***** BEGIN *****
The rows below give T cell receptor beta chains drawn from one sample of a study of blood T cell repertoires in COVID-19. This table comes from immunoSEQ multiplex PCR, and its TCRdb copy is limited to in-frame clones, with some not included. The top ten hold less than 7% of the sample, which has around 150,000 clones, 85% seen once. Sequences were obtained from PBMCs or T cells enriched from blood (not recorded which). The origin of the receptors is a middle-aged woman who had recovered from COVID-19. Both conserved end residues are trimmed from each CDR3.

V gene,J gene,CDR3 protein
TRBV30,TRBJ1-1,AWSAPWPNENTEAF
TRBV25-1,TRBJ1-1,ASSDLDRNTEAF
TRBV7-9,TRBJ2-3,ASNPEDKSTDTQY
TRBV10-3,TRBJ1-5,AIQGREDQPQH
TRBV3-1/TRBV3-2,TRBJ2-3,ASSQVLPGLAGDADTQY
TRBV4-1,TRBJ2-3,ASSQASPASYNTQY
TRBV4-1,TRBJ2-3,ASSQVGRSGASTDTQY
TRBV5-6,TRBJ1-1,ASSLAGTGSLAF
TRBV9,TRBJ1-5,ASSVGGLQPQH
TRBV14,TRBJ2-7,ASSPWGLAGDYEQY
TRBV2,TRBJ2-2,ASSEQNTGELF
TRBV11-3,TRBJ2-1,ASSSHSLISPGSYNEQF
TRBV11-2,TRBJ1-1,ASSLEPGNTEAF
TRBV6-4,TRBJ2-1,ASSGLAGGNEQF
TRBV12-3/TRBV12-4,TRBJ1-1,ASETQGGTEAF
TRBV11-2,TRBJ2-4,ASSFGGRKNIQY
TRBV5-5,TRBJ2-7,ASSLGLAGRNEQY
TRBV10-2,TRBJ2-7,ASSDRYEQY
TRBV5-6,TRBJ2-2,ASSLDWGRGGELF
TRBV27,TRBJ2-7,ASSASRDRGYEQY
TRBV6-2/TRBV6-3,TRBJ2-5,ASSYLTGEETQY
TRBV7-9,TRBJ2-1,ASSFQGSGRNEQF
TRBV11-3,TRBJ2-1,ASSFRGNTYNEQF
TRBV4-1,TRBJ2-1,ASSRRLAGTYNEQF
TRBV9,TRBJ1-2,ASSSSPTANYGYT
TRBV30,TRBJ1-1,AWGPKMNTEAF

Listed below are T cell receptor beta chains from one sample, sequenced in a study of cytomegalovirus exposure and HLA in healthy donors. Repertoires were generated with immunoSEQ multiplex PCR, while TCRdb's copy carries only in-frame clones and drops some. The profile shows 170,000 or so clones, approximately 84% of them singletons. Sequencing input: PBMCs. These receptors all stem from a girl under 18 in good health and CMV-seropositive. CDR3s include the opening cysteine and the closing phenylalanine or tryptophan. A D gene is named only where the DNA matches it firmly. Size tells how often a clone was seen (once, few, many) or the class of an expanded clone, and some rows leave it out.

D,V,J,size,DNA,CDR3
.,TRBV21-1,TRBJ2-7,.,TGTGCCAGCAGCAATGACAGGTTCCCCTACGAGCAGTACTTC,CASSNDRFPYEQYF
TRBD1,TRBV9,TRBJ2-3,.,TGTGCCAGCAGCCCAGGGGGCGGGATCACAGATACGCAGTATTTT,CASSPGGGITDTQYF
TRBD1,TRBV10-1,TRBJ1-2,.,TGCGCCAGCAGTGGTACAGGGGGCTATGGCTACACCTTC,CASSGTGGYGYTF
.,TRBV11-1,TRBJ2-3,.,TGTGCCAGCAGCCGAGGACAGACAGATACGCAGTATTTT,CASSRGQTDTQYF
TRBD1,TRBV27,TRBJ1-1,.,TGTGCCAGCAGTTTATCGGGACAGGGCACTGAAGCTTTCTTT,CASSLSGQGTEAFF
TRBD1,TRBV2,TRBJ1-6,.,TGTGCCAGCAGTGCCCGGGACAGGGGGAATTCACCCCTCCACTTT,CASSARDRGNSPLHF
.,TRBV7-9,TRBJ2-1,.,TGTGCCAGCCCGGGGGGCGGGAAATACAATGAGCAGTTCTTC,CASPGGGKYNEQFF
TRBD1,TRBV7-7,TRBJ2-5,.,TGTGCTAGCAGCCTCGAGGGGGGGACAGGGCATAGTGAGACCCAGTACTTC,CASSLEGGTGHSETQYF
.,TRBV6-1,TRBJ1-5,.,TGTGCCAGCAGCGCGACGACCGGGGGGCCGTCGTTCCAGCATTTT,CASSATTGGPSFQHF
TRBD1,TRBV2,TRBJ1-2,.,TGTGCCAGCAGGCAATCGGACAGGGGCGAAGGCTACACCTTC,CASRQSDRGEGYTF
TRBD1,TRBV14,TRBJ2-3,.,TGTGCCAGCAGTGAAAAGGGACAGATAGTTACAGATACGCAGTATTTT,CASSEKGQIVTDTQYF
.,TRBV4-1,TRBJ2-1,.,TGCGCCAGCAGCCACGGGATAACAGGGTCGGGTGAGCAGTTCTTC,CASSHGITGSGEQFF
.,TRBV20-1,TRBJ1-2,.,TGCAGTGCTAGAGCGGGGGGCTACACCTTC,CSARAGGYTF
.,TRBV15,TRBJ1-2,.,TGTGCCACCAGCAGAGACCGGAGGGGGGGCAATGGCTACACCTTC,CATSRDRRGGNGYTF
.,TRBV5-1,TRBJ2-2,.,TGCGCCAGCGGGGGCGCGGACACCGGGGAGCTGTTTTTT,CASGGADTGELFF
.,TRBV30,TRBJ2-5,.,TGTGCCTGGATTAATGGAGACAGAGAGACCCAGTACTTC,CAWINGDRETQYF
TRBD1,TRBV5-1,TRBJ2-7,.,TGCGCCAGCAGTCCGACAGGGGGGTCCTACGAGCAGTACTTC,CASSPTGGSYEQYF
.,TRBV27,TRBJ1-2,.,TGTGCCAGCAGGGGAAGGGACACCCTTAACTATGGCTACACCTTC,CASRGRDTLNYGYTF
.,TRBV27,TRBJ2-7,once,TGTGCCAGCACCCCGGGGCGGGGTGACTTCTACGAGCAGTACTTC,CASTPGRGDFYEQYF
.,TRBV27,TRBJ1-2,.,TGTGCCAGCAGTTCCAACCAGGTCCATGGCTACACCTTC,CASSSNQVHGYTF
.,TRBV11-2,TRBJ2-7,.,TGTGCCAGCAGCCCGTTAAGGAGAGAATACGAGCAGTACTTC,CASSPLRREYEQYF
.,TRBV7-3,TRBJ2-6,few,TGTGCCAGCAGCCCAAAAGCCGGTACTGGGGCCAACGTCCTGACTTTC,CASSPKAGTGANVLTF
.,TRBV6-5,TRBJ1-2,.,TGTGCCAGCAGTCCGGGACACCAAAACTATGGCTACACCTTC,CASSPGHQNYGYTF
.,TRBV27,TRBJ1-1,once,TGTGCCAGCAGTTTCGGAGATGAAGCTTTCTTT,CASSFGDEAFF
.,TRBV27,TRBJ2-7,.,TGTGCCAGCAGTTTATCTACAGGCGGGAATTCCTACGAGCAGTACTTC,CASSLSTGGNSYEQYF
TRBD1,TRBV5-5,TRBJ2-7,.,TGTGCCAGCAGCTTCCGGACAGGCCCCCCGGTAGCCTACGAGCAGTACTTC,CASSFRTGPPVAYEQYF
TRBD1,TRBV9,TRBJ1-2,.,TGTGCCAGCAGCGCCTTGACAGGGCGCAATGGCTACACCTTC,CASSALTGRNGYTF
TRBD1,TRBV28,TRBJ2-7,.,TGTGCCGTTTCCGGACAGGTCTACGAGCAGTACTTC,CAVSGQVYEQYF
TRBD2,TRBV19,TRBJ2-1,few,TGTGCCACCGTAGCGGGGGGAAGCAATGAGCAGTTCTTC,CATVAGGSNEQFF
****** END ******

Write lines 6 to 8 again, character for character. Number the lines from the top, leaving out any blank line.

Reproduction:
TRBV10-3,TRBJ1-5,AIQGREDQPQH
TRBV3-1/TRBV3-2,TRBJ2-3,ASSQVLPGLAGDADTQY
TRBV4-1,TRBJ2-3,ASSQASPASYNTQY